MOSCOW (Reuters) - Supporters of Kremlin critic Alexei Navalny held candle-lit gatherings in residential courtyards across Russia on Sunday despite warnings that they could be arrested.
Navalny’s allies have declared a moratorium on street rallies until the spring after police detained thousands of people in the past few weeks at protests against the opposition politician’s arrest and imprisonment.
But they wanted Russians to show solidarity with Navalny by gathering outside their homes for 15 minutes on Valentine’s Day evening, shining their mobile phone torches and arranging candles in the shape of a heart.
People on social media posted pictures of themselves holding candles or phones with flickering flashlights across Russia, including in the Eastern Siberia city of Irkutsk, Yekaterinburg in the Urals mountains and Novosibirsk in Western Siberia.
However, the vigils were mostly small and sporadic, unlike the huge street protests in recent weeks.
Navalny was arrested last month on his return from Germany following treatment for poisoning with what many Western countries say was a nerve agent. He was jailed on Feb. 2 for violating parole on what he said were trumped-up charges.
He blames President Vladimir Putin for the poisoning, and Western countries are considering new sanctions against Russia. The Kremlin denies any involvement and questions whether Navalny was poisoned.
“Putin is fear. Navalny is love. That’s why we will win,” Leonid Volkov, one of Navalny’s close allies, wrote on Twitter in a call for people to gather on Sunday.
Volkov, who is based in Lithuania, is one of several Navalny allies now abroad or under house arrest in Russia.
He urged people to flood social media with pictures of Sunday’s gatherings - a new venture for the opposition that resembles political actions in neighbouring Belarus - using the hashtag #loveisstrongerthanfear in Russian.
Another activist called on women to form a human chain in Moscow on Sunday afternoon in support of Navalny’s wife Yulia, who was reported to have flown to Germany this week, and other women affected by the police crackdown against protesters.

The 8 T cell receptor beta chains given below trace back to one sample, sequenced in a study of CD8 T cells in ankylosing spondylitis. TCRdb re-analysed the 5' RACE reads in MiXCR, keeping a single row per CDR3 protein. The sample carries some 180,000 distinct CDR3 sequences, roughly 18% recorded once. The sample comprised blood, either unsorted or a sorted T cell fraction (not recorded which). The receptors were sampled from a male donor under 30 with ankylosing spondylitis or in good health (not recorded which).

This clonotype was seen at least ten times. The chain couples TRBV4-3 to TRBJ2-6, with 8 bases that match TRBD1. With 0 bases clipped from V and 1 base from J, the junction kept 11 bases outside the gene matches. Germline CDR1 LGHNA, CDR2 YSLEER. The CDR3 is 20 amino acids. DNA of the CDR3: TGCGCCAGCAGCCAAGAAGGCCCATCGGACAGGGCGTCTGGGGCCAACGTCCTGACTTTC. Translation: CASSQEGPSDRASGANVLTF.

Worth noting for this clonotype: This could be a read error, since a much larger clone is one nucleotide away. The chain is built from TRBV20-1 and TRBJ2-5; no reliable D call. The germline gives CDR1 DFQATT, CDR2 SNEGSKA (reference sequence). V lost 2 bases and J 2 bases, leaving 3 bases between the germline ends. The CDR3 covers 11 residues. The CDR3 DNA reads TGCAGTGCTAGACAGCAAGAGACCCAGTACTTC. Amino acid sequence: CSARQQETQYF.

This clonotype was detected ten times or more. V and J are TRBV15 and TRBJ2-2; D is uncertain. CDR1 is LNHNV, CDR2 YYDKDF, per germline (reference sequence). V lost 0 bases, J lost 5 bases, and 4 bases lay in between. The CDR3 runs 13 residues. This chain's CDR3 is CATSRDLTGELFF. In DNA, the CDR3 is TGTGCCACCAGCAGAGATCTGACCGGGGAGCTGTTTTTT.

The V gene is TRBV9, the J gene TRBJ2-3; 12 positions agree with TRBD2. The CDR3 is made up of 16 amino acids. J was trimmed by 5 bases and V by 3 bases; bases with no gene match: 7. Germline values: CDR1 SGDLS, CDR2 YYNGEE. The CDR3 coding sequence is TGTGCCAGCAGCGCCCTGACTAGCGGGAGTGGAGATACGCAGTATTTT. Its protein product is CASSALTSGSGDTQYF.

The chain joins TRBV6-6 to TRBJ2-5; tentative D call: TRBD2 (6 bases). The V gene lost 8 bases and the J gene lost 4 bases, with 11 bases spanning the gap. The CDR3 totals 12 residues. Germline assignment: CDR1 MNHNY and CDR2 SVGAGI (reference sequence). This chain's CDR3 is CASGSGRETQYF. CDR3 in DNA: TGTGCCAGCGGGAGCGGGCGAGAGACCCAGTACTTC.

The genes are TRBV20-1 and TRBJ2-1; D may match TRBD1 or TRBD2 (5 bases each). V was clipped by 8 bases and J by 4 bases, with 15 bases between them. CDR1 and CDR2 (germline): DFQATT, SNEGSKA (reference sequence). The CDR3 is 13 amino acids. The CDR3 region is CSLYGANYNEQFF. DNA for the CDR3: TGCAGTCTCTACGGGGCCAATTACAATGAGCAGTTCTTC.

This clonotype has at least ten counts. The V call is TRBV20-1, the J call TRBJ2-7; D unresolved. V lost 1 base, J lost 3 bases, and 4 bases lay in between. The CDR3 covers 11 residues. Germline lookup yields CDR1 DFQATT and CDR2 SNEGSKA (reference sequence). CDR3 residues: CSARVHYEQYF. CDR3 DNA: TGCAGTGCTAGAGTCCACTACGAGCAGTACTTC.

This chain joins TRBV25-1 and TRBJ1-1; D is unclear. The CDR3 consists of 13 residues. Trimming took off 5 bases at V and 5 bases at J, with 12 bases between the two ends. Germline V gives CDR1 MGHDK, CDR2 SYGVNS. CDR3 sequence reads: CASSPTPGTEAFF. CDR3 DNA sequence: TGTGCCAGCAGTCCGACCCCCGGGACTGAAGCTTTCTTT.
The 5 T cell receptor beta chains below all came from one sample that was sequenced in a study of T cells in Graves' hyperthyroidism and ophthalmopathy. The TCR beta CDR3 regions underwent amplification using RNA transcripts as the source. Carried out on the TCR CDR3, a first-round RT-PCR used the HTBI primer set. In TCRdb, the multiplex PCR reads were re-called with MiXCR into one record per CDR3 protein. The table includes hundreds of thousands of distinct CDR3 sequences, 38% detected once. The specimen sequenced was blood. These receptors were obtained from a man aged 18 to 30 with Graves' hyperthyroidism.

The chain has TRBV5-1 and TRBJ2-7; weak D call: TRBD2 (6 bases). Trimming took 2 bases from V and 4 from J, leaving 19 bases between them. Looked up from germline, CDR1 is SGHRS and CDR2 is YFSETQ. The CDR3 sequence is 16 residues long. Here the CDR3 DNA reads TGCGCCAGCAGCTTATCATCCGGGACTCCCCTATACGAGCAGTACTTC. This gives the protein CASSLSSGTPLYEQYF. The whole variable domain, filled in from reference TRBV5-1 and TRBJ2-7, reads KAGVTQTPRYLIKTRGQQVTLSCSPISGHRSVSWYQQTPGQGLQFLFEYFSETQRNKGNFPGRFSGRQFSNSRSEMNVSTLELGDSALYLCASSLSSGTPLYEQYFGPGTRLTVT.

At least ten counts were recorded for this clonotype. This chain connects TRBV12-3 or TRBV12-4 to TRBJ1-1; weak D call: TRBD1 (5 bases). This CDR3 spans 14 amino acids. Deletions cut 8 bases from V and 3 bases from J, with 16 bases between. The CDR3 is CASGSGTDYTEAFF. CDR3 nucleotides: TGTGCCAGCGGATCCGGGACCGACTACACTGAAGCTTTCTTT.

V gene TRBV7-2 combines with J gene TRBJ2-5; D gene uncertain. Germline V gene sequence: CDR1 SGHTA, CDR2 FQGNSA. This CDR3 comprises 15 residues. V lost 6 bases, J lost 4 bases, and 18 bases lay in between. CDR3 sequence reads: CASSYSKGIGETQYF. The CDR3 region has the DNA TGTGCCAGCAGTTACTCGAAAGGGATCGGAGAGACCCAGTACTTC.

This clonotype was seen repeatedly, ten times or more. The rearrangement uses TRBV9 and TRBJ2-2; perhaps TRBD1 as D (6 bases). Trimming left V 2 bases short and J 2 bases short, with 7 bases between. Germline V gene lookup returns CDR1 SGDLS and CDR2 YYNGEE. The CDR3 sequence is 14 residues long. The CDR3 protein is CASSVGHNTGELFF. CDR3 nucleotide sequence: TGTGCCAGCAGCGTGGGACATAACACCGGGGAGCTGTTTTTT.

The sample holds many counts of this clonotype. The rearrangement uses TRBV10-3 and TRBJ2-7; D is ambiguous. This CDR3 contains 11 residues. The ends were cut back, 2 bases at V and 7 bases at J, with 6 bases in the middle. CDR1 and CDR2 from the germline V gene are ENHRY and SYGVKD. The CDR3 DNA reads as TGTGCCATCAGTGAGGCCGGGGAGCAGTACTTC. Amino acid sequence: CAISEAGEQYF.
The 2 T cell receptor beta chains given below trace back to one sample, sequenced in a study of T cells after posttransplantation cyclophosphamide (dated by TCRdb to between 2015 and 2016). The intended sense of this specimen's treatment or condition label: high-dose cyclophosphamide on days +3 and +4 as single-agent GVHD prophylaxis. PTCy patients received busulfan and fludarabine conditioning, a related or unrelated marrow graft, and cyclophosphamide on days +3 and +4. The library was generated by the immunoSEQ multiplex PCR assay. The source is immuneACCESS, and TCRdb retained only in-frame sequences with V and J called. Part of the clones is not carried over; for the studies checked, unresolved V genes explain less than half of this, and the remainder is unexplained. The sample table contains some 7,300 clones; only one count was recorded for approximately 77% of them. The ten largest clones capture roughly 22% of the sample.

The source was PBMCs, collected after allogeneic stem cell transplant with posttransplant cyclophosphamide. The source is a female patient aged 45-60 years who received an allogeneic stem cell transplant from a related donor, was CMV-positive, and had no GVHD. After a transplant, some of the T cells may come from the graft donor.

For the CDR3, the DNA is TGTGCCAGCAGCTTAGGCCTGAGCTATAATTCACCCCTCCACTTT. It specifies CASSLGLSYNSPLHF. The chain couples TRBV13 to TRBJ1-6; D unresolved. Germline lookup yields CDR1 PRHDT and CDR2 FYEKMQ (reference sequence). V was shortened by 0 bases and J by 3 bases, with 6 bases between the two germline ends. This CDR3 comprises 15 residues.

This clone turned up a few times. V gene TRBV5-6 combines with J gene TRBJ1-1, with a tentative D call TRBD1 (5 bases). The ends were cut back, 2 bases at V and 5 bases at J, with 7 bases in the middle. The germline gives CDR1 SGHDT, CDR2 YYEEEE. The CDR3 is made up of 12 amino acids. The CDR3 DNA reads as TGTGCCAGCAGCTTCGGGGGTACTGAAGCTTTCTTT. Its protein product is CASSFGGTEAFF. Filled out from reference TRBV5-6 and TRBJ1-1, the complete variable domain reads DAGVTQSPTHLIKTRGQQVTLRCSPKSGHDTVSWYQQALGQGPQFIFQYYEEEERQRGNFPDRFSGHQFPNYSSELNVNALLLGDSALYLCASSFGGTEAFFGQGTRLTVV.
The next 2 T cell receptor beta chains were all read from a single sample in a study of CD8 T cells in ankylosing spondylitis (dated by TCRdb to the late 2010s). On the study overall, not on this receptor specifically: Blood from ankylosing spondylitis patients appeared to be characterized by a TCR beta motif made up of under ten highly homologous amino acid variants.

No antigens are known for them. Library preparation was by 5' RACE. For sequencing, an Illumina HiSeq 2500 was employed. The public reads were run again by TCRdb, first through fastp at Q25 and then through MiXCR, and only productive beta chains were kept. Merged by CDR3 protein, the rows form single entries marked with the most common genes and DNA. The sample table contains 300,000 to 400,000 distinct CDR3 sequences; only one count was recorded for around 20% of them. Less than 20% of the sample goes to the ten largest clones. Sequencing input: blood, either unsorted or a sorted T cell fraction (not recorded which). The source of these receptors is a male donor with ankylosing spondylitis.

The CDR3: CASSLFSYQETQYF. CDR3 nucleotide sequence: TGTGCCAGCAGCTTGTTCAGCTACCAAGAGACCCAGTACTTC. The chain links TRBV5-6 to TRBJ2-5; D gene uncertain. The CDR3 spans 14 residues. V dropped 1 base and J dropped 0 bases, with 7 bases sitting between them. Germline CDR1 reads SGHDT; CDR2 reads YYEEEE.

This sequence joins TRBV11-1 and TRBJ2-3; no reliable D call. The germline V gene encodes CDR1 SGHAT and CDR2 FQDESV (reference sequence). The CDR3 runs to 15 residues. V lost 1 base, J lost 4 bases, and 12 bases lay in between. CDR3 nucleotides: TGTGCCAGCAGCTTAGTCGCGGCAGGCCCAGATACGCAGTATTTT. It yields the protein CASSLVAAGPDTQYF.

More than 100 women turned up at the Arbat in central Moscow to form the chain, braving bitter cold and holding a white ribbon measuring more than a 100 metres long.
“I really hope it will change things for the better, I sincerely want it,” a woman in the chain in Moscow said.
Another smaller chain was formed in St Petersburg.
There were no large-scale arrests or clashes with the police.
The OVD-Info protest monitoring group said nine people were detained in the city of Kazan, some 820 km (510 miles) east of Moscow, following a rally against repression. Six of them had been released already.
Russian law enforcement agencies on Thursday said that people taking part in unsanctioned rallies could face criminal charges.
Rights groups have accused police of using disproportionate force against protesters in recent weeks. The Kremlin has denied repression by police and says the protests were illegal because they were not approved and risked spreading COVID-19.
Putin has blamed the pandemic for fuelling the protests and tried to downplay the role of Navalny. Speaking at a meeting of chief editors of mostly pro-government media last week, Putin refused to call Navalny by name, referring to him as “the defendant”.
“This defendant is being used just as people’s fatigue is emerging all over the world, including in our country,” he said. “Irritation has piled up, people have become disgruntled including by their living conditions, by the level of income.”
Navalny was in effect an outlet for anger at the authorities over the pandemic, he said.
Reporting by Gabrielle Tétrault-Farber; Additional reporting by Vladimir Soldatkin and Lev Sergeev; Editing by Katya Golubkova, David Goodman and Frances Kerry
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